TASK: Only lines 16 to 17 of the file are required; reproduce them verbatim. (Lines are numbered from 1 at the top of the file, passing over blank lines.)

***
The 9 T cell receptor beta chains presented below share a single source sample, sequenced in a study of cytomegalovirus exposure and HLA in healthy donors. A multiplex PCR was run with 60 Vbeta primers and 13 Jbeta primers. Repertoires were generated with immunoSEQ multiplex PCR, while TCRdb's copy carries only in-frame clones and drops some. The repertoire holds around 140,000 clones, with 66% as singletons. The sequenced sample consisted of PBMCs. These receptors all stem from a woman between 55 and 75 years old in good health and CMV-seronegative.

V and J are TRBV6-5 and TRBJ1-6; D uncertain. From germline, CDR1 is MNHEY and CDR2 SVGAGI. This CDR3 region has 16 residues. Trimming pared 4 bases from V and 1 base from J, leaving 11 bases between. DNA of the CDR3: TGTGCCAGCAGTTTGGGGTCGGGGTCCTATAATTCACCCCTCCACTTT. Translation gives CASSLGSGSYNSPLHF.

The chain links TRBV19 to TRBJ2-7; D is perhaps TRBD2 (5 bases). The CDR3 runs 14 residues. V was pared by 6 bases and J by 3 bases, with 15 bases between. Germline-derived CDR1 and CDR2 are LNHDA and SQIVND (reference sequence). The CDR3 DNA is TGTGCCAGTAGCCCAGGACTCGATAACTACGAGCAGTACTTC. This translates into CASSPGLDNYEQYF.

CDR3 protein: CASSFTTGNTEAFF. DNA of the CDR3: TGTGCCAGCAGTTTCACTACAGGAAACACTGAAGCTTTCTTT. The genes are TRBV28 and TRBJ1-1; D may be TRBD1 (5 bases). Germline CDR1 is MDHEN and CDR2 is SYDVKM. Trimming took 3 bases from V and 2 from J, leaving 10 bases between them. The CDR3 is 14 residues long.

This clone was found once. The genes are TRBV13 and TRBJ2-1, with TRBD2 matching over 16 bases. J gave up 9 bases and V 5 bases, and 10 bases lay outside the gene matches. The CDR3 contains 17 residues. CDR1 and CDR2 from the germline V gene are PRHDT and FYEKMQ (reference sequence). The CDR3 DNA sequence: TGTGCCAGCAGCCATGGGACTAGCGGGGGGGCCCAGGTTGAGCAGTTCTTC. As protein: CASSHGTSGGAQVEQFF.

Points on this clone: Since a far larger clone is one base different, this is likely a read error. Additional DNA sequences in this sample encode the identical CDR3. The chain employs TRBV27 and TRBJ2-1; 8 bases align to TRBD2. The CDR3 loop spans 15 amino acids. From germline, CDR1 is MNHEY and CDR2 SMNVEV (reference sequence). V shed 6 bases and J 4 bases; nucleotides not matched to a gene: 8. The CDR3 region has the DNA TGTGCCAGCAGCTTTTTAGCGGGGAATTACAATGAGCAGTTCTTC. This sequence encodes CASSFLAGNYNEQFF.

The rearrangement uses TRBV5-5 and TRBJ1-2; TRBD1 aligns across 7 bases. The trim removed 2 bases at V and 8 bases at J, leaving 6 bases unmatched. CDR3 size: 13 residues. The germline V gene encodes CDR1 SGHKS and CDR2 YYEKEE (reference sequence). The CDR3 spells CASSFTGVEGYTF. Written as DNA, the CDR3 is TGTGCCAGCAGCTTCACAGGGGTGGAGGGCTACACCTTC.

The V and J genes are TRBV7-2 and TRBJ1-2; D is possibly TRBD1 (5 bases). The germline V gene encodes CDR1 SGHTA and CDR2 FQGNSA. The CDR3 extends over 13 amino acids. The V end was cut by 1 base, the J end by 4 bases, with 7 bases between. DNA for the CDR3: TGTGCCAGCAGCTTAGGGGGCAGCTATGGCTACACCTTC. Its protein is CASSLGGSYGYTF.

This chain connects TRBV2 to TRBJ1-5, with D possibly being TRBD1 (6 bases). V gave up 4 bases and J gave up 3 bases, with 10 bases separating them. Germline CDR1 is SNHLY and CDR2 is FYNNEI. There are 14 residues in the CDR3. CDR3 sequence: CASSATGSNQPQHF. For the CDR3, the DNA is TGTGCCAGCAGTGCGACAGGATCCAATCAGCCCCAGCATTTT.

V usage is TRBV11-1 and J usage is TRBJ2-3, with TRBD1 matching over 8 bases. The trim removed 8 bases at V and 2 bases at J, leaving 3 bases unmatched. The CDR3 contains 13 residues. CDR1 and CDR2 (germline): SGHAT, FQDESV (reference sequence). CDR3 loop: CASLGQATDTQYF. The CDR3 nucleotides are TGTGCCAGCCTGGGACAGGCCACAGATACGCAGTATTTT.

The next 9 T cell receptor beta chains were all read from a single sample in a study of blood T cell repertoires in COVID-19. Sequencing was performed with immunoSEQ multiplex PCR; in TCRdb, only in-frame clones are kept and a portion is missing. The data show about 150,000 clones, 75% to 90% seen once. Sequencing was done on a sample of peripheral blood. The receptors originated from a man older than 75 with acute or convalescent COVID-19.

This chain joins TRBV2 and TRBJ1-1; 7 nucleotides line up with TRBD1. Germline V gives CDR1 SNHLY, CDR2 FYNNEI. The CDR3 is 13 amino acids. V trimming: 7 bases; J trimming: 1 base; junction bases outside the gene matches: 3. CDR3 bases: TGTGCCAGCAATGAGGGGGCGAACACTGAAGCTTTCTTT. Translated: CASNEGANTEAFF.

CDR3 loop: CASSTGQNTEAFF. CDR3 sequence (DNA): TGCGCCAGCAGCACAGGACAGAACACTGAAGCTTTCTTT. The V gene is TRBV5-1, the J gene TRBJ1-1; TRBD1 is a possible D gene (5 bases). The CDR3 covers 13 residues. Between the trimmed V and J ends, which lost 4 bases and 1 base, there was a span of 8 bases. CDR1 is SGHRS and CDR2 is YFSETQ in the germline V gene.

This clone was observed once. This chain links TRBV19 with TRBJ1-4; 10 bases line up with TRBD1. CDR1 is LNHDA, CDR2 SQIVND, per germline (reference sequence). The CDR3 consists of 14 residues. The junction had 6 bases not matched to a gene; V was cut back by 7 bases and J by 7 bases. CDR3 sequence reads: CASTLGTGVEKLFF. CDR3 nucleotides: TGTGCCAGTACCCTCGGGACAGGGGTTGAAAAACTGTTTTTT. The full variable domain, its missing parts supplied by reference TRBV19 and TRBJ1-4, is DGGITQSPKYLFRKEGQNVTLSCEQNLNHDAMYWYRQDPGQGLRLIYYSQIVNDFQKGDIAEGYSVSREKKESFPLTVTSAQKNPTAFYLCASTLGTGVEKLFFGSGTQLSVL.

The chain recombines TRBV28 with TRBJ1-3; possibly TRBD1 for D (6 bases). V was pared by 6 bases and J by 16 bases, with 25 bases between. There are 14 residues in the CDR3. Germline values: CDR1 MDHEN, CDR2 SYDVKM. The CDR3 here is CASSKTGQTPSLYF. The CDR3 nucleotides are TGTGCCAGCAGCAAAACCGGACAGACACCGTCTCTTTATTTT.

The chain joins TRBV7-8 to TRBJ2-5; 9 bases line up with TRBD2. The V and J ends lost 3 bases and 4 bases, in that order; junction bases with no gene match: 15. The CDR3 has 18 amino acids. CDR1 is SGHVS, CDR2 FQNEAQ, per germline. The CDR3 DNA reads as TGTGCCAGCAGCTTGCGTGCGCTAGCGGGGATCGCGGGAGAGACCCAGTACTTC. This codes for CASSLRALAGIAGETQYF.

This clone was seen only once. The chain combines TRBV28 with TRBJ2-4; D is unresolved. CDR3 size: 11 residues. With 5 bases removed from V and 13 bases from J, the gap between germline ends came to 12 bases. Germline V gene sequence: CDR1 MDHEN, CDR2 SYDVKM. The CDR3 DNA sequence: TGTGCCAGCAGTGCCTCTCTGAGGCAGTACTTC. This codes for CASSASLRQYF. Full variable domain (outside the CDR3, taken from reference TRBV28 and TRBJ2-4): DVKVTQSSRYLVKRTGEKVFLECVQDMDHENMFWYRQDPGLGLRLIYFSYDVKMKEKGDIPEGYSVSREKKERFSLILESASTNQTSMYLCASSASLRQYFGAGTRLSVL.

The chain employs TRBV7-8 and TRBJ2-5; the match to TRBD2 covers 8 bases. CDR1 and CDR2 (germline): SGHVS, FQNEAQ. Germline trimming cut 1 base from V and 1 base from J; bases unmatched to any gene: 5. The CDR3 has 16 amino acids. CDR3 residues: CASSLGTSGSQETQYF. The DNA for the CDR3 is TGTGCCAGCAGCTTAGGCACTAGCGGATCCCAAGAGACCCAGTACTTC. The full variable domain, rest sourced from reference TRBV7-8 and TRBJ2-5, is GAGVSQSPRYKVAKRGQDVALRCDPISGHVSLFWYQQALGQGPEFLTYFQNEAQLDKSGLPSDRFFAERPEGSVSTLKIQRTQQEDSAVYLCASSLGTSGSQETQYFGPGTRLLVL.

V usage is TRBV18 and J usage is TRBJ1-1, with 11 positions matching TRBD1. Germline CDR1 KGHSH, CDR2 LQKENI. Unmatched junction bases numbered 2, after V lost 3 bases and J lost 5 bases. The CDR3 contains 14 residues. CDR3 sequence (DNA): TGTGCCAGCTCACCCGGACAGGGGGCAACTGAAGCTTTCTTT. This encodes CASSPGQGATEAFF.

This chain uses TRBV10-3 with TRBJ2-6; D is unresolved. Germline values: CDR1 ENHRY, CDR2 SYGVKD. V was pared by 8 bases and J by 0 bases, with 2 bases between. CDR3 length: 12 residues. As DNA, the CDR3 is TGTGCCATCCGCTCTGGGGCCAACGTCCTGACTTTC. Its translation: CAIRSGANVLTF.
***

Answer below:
The chain joins TRBV7-8 to TRBJ2-5; 9 bases line up with TRBD2. The V and J ends lost 3 bases and 4 bases, in that order; junction bases with no gene match: 15. The CDR3 has 18 amino acids. CDR1 is SGHVS, CDR2 FQNEAQ, per germline. The CDR3 DNA reads as TGTGCCAGCAGCTTGCGTGCGCTAGCGGGGATCGCGGGAGAGACCCAGTACTTC. This codes for CASSLRALAGIAGETQYF.

This clone was seen only once. The chain combines TRBV28 with TRBJ2-4; D is unresolved. CDR3 size: 11 residues. With 5 bases removed from V and 13 bases from J, the gap between germline ends came to 12 bases. Germline V gene sequence: CDR1 MDHEN, CDR2 SYDVKM. The CDR3 DNA sequence: TGTGCCAGCAGTGCCTCTCTGAGGCAGTACTTC. This codes for CASSASLRQYF. Full variable domain (outside the CDR3, taken from reference TRBV28 and TRBJ2-4): DVKVTQSSRYLVKRTGEKVFLECVQDMDHENMFWYRQDPGLGLRLIYFSYDVKMKEKGDIPEGYSVSREKKERFSLILESASTNQTSMYLCASSASLRQYFGAGTRLSVL.